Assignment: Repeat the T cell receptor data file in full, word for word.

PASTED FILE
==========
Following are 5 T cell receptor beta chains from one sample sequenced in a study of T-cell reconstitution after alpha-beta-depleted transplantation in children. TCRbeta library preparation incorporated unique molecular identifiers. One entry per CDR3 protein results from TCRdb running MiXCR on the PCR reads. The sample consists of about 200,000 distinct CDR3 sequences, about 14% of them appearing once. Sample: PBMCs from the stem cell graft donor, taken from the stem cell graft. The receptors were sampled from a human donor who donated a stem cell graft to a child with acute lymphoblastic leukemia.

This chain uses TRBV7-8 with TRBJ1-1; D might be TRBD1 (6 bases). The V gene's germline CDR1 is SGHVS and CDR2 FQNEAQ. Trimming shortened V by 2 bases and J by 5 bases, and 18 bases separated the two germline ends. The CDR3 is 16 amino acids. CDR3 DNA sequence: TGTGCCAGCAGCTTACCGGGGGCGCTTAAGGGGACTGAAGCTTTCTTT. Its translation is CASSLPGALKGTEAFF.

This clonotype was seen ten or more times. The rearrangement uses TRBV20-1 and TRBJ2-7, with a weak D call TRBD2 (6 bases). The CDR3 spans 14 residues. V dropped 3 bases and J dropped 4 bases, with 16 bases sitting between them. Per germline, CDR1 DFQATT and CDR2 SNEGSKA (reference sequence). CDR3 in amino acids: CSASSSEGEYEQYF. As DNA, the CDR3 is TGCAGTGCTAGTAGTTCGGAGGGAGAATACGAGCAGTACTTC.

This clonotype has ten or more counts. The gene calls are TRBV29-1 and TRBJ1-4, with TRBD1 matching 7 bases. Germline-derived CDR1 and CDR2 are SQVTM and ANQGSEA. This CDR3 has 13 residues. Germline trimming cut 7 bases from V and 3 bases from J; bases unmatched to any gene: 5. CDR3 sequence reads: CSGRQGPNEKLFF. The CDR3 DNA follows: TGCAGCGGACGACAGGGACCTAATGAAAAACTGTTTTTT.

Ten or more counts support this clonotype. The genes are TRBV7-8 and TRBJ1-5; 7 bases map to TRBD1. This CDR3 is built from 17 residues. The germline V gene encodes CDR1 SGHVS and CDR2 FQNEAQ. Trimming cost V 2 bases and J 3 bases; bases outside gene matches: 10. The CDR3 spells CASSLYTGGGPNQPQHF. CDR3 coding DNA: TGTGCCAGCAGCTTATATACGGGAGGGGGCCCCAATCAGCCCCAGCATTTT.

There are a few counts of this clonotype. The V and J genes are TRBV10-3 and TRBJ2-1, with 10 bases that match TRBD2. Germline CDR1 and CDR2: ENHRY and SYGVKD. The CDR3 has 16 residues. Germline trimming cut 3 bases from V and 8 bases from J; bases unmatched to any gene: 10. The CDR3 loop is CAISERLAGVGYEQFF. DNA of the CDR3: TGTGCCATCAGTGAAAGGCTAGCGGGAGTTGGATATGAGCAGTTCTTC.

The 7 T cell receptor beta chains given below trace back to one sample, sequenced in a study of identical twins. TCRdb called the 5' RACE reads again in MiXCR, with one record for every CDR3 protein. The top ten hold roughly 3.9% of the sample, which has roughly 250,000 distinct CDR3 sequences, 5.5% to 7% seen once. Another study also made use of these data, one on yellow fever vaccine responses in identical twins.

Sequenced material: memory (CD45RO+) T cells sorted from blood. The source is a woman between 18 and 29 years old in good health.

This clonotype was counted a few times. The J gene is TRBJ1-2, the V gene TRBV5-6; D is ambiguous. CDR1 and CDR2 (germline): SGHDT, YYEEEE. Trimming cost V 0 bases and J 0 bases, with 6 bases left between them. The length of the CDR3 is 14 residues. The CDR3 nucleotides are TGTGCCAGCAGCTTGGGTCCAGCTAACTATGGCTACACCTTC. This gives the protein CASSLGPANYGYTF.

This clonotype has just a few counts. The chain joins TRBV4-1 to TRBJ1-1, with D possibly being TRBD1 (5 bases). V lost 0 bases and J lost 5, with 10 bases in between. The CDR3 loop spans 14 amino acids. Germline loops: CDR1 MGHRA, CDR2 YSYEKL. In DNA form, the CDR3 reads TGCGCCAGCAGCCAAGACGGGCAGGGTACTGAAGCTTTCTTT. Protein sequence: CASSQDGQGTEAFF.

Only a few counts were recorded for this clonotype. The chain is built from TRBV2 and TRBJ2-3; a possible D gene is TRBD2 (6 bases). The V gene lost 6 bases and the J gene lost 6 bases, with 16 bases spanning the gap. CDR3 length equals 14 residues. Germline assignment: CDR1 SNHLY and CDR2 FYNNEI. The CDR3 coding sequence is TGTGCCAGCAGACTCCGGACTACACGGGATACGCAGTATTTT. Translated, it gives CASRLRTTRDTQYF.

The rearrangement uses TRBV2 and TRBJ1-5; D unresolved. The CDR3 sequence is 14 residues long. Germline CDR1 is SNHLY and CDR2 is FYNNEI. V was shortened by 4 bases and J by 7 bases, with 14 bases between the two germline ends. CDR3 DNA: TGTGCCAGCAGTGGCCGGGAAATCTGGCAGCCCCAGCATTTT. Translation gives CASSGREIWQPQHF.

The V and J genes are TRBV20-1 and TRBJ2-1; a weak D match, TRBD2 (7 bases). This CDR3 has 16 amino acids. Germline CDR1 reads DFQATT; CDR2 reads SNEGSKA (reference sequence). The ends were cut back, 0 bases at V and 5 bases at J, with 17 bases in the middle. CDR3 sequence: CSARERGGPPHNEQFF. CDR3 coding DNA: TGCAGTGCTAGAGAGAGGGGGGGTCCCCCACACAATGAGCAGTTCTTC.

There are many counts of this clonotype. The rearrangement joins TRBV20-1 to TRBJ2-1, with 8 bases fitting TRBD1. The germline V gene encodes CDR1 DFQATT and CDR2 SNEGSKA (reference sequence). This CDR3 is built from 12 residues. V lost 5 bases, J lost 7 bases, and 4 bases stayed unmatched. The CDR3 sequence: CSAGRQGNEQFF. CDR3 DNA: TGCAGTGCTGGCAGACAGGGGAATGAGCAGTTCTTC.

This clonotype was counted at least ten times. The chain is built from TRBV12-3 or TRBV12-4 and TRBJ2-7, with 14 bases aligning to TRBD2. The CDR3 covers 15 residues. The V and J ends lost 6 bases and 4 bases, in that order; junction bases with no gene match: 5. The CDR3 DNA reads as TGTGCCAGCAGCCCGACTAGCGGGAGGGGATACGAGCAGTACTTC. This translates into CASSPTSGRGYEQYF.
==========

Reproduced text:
Following are 5 T cell receptor beta chains from one sample sequenced in a study of T-cell reconstitution after alpha-beta-depleted transplantation in children. TCRbeta library preparation incorporated unique molecular identifiers. One entry per CDR3 protein results from TCRdb running MiXCR on the PCR reads. The sample consists of about 200,000 distinct CDR3 sequences, about 14% of them appearing once. Sample: PBMCs from the stem cell graft donor, taken from the stem cell graft. The receptors were sampled from a human donor who donated a stem cell graft to a child with acute lymphoblastic leukemia.

This chain uses TRBV7-8 with TRBJ1-1; D might be TRBD1 (6 bases). The V gene's germline CDR1 is SGHVS and CDR2 FQNEAQ. Trimming shortened V by 2 bases and J by 5 bases, and 18 bases separated the two germline ends. The CDR3 is 16 amino acids. CDR3 DNA sequence: TGTGCCAGCAGCTTACCGGGGGCGCTTAAGGGGACTGAAGCTTTCTTT. Its translation is CASSLPGALKGTEAFF.

This clonotype was seen ten or more times. The rearrangement uses TRBV20-1 and TRBJ2-7, with a weak D call TRBD2 (6 bases). The CDR3 spans 14 residues. V dropped 3 bases and J dropped 4 bases, with 16 bases sitting between them. Per germline, CDR1 DFQATT and CDR2 SNEGSKA (reference sequence). CDR3 in amino acids: CSASSSEGEYEQYF. As DNA, the CDR3 is TGCAGTGCTAGTAGTTCGGAGGGAGAATACGAGCAGTACTTC.

This clonotype has ten or more counts. The gene calls are TRBV29-1 and TRBJ1-4, with TRBD1 matching 7 bases. Germline-derived CDR1 and CDR2 are SQVTM and ANQGSEA. This CDR3 has 13 residues. Germline trimming cut 7 bases from V and 3 bases from J; bases unmatched to any gene: 5. CDR3 sequence reads: CSGRQGPNEKLFF. The CDR3 DNA follows: TGCAGCGGACGACAGGGACCTAATGAAAAACTGTTTTTT.

Ten or more counts support this clonotype. The genes are TRBV7-8 and TRBJ1-5; 7 bases map to TRBD1. This CDR3 is built from 17 residues. The germline V gene encodes CDR1 SGHVS and CDR2 FQNEAQ. Trimming cost V 2 bases and J 3 bases; bases outside gene matches: 10. The CDR3 spells CASSLYTGGGPNQPQHF. CDR3 coding DNA: TGTGCCAGCAGCTTATATACGGGAGGGGGCCCCAATCAGCCCCAGCATTTT.

There are a few counts of this clonotype. The V and J genes are TRBV10-3 and TRBJ2-1, with 10 bases that match TRBD2. Germline CDR1 and CDR2: ENHRY and SYGVKD. The CDR3 has 16 residues. Germline trimming cut 3 bases from V and 8 bases from J; bases unmatched to any gene: 10. The CDR3 loop is CAISERLAGVGYEQFF. DNA of the CDR3: TGTGCCATCAGTGAAAGGCTAGCGGGAGTTGGATATGAGCAGTTCTTC.

The 7 T cell receptor beta chains given below trace back to one sample, sequenced in a study of identical twins. TCRdb called the 5' RACE reads again in MiXCR, with one record for every CDR3 protein. The top ten hold roughly 3.9% of the sample, which has roughly 250,000 distinct CDR3 sequences, 5.5% to 7% seen once. Another study also made use of these data, one on yellow fever vaccine responses in identical twins.

Sequenced material: memory (CD45RO+) T cells sorted from blood. The source is a woman between 18 and 29 years old in good health.

This clonotype was counted a few times. The J gene is TRBJ1-2, the V gene TRBV5-6; D is ambiguous. CDR1 and CDR2 (germline): SGHDT, YYEEEE. Trimming cost V 0 bases and J 0 bases, with 6 bases left between them. The length of the CDR3 is 14 residues. The CDR3 nucleotides are TGTGCCAGCAGCTTGGGTCCAGCTAACTATGGCTACACCTTC. This gives the protein CASSLGPANYGYTF.

This clonotype has just a few counts. The chain joins TRBV4-1 to TRBJ1-1, with D possibly being TRBD1 (5 bases). V lost 0 bases and J lost 5, with 10 bases in between. The CDR3 loop spans 14 amino acids. Germline loops: CDR1 MGHRA, CDR2 YSYEKL. In DNA form, the CDR3 reads TGCGCCAGCAGCCAAGACGGGCAGGGTACTGAAGCTTTCTTT. Protein sequence: CASSQDGQGTEAFF.

Only a few counts were recorded for this clonotype. The chain is built from TRBV2 and TRBJ2-3; a possible D gene is TRBD2 (6 bases). The V gene lost 6 bases and the J gene lost 6 bases, with 16 bases spanning the gap. CDR3 length equals 14 residues. Germline assignment: CDR1 SNHLY and CDR2 FYNNEI. The CDR3 coding sequence is TGTGCCAGCAGACTCCGGACTACACGGGATACGCAGTATTTT. Translated, it gives CASRLRTTRDTQYF.

The rearrangement uses TRBV2 and TRBJ1-5; D unresolved. The CDR3 sequence is 14 residues long. Germline CDR1 is SNHLY and CDR2 is FYNNEI. V was shortened by 4 bases and J by 7 bases, with 14 bases between the two germline ends. CDR3 DNA: TGTGCCAGCAGTGGCCGGGAAATCTGGCAGCCCCAGCATTTT. Translation gives CASSGREIWQPQHF.

The V and J genes are TRBV20-1 and TRBJ2-1; a weak D match, TRBD2 (7 bases). This CDR3 has 16 amino acids. Germline CDR1 reads DFQATT; CDR2 reads SNEGSKA (reference sequence). The ends were cut back, 0 bases at V and 5 bases at J, with 17 bases in the middle. CDR3 sequence: CSARERGGPPHNEQFF. CDR3 coding DNA: TGCAGTGCTAGAGAGAGGGGGGGTCCCCCACACAATGAGCAGTTCTTC.

There are many counts of this clonotype. The rearrangement joins TRBV20-1 to TRBJ2-1, with 8 bases fitting TRBD1. The germline V gene encodes CDR1 DFQATT and CDR2 SNEGSKA (reference sequence). This CDR3 is built from 12 residues. V lost 5 bases, J lost 7 bases, and 4 bases stayed unmatched. The CDR3 sequence: CSAGRQGNEQFF. CDR3 DNA: TGCAGTGCTGGCAGACAGGGGAATGAGCAGTTCTTC.

This clonotype was counted at least ten times. The chain is built from TRBV12-3 or TRBV12-4 and TRBJ2-7, with 14 bases aligning to TRBD2. The CDR3 covers 15 residues. The V and J ends lost 6 bases and 4 bases, in that order; junction bases with no gene match: 5. The CDR3 DNA reads as TGTGCCAGCAGCCCGACTAGCGGGAGGGGATACGAGCAGTACTTC. This translates into CASSPTSGRGYEQYF.